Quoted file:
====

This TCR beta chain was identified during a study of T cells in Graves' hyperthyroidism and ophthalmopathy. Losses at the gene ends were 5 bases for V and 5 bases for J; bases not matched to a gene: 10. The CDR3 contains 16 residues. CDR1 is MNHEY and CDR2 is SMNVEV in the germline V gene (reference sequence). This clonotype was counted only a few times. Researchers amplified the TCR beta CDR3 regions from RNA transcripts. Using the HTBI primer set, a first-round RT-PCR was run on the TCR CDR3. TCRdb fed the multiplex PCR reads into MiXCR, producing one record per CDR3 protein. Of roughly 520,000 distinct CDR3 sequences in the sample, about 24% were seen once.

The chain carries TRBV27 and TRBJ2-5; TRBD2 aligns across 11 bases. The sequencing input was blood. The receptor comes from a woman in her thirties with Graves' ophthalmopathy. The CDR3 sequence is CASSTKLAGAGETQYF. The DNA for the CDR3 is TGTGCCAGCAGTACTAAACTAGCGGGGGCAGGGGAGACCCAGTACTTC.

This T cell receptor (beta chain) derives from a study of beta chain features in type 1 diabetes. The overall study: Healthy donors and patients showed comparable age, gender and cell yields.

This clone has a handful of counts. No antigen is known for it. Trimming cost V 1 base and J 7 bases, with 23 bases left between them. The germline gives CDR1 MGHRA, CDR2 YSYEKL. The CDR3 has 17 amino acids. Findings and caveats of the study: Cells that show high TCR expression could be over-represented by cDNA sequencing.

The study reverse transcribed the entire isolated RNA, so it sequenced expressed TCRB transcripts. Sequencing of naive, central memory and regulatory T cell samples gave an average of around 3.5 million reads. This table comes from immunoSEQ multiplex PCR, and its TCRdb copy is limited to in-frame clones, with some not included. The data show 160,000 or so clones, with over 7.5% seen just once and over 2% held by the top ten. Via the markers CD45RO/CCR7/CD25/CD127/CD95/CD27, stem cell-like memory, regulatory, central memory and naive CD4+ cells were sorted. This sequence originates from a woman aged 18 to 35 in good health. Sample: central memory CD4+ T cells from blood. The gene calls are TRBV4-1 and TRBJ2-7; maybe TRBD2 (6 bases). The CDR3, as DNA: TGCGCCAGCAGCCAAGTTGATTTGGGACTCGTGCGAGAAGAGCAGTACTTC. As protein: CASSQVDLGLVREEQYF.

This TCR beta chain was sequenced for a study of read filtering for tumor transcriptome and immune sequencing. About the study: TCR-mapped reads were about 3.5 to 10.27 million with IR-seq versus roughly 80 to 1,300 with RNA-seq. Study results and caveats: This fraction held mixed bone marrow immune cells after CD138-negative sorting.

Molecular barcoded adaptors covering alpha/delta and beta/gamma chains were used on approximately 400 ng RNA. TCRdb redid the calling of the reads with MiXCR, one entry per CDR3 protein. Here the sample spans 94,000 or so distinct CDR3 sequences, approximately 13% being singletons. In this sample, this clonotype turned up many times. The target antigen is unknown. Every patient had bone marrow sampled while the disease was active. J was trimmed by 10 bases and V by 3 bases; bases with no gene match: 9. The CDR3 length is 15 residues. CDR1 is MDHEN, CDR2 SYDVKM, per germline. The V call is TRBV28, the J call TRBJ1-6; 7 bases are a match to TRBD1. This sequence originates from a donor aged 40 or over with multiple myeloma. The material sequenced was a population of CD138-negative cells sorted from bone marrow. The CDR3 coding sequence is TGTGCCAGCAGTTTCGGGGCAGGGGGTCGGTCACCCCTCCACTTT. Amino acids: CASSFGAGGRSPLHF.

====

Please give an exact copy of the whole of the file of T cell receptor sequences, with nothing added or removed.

This TCR beta chain was identified during a study of T cells in Graves' hyperthyroidism and ophthalmopathy. Losses at the gene ends were 5 bases for V and 5 bases for J; bases not matched to a gene: 10. The CDR3 contains 16 residues. CDR1 is MNHEY and CDR2 is SMNVEV in the germline V gene (reference sequence). This clonotype was counted only a few times. Researchers amplified the TCR beta CDR3 regions from RNA transcripts. Using the HTBI primer set, a first-round RT-PCR was run on the TCR CDR3. TCRdb fed the multiplex PCR reads into MiXCR, producing one record per CDR3 protein. Of roughly 520,000 distinct CDR3 sequences in the sample, about 24% were seen once.

The chain carries TRBV27 and TRBJ2-5; TRBD2 aligns across 11 bases. The sequencing input was blood. The receptor comes from a woman in her thirties with Graves' ophthalmopathy. The CDR3 sequence is CASSTKLAGAGETQYF. The DNA for the CDR3 is TGTGCCAGCAGTACTAAACTAGCGGGGGCAGGGGAGACCCAGTACTTC.

This T cell receptor (beta chain) derives from a study of beta chain features in type 1 diabetes. The overall study: Healthy donors and patients showed comparable age, gender and cell yields.

This clone has a handful of counts. No antigen is known for it. Trimming cost V 1 base and J 7 bases, with 23 bases left between them. The germline gives CDR1 MGHRA, CDR2 YSYEKL. The CDR3 has 17 amino acids. Findings and caveats of the study: Cells that show high TCR expression could be over-represented by cDNA sequencing.

The study reverse transcribed the entire isolated RNA, so it sequenced expressed TCRB transcripts. Sequencing of naive, central memory and regulatory T cell samples gave an average of around 3.5 million reads. This table comes from immunoSEQ multiplex PCR, and its TCRdb copy is limited to in-frame clones, with some not included. The data show 160,000 or so clones, with over 7.5% seen just once and over 2% held by the top ten. Via the markers CD45RO/CCR7/CD25/CD127/CD95/CD27, stem cell-like memory, regulatory, central memory and naive CD4+ cells were sorted. This sequence originates from a woman aged 18 to 35 in good health. Sample: central memory CD4+ T cells from blood. The gene calls are TRBV4-1 and TRBJ2-7; maybe TRBD2 (6 bases). The CDR3, as DNA: TGCGCCAGCAGCCAAGTTGATTTGGGACTCGTGCGAGAAGAGCAGTACTTC. As protein: CASSQVDLGLVREEQYF.

This TCR beta chain was sequenced for a study of read filtering for tumor transcriptome and immune sequencing. About the study: TCR-mapped reads were about 3.5 to 10.27 million with IR-seq versus roughly 80 to 1,300 with RNA-seq. Study results and caveats: This fraction held mixed bone marrow immune cells after CD138-negative sorting.

Molecular barcoded adaptors covering alpha/delta and beta/gamma chains were used on approximately 400 ng RNA. TCRdb redid the calling of the reads with MiXCR, one entry per CDR3 protein. Here the sample spans 94,000 or so distinct CDR3 sequences, approximately 13% being singletons. In this sample, this clonotype turned up many times. The target antigen is unknown. Every patient had bone marrow sampled while the disease was active. J was trimmed by 10 bases and V by 3 bases; bases with no gene match: 9. The CDR3 length is 15 residues. CDR1 is MDHEN, CDR2 SYDVKM, per germline. The V call is TRBV28, the J call TRBJ1-6; 7 bases are a match to TRBD1. This sequence originates from a donor aged 40 or over with multiple myeloma. The material sequenced was a population of CD138-negative cells sorted from bone marrow. The CDR3 coding sequence is TGTGCCAGCAGTTTCGGGGCAGGGGGTCGGTCACCCCTCCACTTT. Amino acids: CASSFGAGGRSPLHF.